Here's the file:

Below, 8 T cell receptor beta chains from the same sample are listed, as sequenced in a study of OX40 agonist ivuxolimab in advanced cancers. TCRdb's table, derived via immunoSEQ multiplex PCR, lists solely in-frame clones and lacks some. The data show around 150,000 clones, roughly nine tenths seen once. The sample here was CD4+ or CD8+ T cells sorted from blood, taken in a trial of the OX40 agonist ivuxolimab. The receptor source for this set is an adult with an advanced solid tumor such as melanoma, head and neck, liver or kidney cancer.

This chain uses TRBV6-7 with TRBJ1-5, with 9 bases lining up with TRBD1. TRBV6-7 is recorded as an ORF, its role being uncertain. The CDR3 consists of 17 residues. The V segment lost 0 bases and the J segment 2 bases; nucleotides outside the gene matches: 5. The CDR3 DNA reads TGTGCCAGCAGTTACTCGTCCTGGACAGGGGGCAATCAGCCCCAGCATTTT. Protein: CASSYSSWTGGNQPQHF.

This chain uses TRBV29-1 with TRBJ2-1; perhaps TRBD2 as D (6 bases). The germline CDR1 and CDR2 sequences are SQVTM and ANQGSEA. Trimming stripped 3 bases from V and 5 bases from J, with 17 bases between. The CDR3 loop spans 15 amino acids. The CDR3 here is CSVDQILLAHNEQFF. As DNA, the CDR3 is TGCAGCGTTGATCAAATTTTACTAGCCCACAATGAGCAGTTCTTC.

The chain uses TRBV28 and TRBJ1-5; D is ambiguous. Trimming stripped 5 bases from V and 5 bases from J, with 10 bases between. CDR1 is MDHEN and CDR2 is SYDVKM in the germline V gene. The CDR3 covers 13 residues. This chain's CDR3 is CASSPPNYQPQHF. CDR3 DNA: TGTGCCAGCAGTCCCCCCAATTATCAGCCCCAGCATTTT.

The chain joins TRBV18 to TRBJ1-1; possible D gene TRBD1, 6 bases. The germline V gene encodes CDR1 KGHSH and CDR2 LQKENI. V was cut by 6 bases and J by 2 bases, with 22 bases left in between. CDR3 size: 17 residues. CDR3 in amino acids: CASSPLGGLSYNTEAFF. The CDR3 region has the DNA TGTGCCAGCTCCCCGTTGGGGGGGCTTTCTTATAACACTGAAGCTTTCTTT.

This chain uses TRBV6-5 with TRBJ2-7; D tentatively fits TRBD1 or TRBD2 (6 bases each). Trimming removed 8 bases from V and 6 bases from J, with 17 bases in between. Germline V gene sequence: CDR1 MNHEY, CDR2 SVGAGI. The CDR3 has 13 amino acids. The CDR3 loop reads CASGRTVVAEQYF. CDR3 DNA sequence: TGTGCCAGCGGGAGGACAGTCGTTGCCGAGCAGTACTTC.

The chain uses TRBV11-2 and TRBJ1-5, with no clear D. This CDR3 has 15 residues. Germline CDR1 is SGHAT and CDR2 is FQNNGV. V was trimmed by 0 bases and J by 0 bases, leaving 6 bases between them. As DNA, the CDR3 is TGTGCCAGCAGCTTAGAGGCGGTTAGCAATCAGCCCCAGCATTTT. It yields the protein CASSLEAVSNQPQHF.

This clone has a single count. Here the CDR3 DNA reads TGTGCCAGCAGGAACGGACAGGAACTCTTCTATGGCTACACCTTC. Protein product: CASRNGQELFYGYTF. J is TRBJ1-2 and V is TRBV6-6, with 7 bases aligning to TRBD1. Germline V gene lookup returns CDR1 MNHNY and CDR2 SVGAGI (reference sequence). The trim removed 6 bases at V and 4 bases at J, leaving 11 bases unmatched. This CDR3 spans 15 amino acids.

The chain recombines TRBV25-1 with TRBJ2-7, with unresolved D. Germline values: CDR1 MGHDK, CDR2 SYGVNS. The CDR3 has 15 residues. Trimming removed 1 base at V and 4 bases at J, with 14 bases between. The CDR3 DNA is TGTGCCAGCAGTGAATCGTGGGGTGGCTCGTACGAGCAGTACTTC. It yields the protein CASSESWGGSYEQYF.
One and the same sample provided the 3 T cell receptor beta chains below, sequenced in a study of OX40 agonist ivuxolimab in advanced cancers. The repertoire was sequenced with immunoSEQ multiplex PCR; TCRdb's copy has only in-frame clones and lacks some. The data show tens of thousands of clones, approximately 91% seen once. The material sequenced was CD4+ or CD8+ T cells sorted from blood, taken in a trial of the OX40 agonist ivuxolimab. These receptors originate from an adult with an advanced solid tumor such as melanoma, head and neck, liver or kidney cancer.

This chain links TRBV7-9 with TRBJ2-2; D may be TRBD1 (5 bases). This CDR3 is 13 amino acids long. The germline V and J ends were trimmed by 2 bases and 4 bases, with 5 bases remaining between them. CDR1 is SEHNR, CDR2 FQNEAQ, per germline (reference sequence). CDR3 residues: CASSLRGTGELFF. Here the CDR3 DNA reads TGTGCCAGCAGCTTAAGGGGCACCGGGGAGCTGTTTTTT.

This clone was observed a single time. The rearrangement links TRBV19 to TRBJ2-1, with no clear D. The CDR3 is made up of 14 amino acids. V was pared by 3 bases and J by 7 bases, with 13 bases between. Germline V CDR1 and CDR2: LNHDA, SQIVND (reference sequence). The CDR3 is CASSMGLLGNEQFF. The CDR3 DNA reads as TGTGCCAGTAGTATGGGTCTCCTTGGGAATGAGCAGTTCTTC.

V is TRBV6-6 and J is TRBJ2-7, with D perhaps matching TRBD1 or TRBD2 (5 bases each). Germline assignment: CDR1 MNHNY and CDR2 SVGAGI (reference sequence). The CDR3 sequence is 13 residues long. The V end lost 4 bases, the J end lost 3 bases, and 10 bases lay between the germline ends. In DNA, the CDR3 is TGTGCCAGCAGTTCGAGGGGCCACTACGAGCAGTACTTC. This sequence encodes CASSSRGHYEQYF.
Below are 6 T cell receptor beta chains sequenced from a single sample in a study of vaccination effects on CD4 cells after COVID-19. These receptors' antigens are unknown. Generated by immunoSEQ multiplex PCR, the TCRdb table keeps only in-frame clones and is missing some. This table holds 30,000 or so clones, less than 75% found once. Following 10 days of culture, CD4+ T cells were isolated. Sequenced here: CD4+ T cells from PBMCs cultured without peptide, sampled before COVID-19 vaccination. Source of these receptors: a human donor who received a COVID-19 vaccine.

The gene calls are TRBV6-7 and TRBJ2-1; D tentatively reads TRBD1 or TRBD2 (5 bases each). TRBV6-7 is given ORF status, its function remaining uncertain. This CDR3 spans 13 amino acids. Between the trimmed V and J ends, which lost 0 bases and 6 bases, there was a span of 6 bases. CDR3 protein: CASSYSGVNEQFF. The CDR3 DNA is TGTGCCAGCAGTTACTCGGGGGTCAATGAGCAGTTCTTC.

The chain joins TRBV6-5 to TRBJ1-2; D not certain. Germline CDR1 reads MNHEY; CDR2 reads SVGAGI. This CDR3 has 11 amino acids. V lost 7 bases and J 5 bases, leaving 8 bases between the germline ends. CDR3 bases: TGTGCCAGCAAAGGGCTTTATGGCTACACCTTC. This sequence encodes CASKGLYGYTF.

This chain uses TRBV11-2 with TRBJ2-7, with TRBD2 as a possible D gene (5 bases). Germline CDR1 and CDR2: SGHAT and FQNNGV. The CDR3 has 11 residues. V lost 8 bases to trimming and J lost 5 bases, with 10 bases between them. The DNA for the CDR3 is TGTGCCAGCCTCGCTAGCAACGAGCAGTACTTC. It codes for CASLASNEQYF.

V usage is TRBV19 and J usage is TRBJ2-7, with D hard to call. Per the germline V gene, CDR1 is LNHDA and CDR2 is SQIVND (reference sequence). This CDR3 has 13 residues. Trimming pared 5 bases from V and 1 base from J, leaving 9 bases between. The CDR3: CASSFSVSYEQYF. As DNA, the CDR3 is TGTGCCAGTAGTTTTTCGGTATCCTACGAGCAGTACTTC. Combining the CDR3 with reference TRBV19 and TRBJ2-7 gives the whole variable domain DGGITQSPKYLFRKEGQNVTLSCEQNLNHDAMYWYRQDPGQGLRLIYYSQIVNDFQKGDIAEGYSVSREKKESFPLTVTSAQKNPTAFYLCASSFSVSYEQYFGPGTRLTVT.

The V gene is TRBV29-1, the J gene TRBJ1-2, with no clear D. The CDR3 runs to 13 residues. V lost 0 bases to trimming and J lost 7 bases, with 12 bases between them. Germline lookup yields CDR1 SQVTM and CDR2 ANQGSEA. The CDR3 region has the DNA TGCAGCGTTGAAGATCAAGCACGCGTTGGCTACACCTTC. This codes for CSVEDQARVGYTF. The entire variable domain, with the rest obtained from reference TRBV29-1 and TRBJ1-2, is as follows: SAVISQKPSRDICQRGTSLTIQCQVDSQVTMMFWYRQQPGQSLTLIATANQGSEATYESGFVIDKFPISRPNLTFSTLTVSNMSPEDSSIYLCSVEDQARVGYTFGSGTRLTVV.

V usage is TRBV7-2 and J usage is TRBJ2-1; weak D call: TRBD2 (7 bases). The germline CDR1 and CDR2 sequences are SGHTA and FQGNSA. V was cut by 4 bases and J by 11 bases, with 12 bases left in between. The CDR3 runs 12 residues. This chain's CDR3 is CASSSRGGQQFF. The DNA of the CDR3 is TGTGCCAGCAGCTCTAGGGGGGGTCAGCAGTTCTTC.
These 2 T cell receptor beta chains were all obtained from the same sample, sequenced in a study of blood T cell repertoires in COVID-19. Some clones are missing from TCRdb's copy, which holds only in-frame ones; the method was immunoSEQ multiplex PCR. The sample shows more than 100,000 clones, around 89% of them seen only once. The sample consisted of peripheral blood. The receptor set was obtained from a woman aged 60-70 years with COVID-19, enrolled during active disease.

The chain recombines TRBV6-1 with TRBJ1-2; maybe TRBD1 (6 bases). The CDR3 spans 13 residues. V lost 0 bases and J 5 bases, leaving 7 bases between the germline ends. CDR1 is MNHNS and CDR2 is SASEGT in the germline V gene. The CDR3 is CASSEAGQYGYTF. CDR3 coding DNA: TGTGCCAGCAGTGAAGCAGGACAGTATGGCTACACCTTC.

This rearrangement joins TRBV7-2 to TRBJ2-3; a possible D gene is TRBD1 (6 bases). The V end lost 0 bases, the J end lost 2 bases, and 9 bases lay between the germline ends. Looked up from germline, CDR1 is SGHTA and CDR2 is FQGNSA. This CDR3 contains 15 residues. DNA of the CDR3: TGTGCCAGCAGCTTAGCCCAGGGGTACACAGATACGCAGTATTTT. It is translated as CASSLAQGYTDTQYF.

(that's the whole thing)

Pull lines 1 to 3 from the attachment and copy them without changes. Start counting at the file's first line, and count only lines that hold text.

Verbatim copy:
Below, 8 T cell receptor beta chains from the same sample are listed, as sequenced in a study of OX40 agonist ivuxolimab in advanced cancers. TCRdb's table, derived via immunoSEQ multiplex PCR, lists solely in-frame clones and lacks some. The data show around 150,000 clones, roughly nine tenths seen once. The sample here was CD4+ or CD8+ T cells sorted from blood, taken in a trial of the OX40 agonist ivuxolimab. The receptor source for this set is an adult with an advanced solid tumor such as melanoma, head and neck, liver or kidney cancer.

This chain uses TRBV6-7 with TRBJ1-5, with 9 bases lining up with TRBD1. TRBV6-7 is recorded as an ORF, its role being uncertain. The CDR3 consists of 17 residues. The V segment lost 0 bases and the J segment 2 bases; nucleotides outside the gene matches: 5. The CDR3 DNA reads TGTGCCAGCAGTTACTCGTCCTGGACAGGGGGCAATCAGCCCCAGCATTTT. Protein: CASSYSSWTGGNQPQHF.

This chain uses TRBV29-1 with TRBJ2-1; perhaps TRBD2 as D (6 bases). The germline CDR1 and CDR2 sequences are SQVTM and ANQGSEA. Trimming stripped 3 bases from V and 5 bases from J, with 17 bases between. The CDR3 loop spans 15 amino acids. The CDR3 here is CSVDQILLAHNEQFF. As DNA, the CDR3 is TGCAGCGTTGATCAAATTTTACTAGCCCACAATGAGCAGTTCTTC.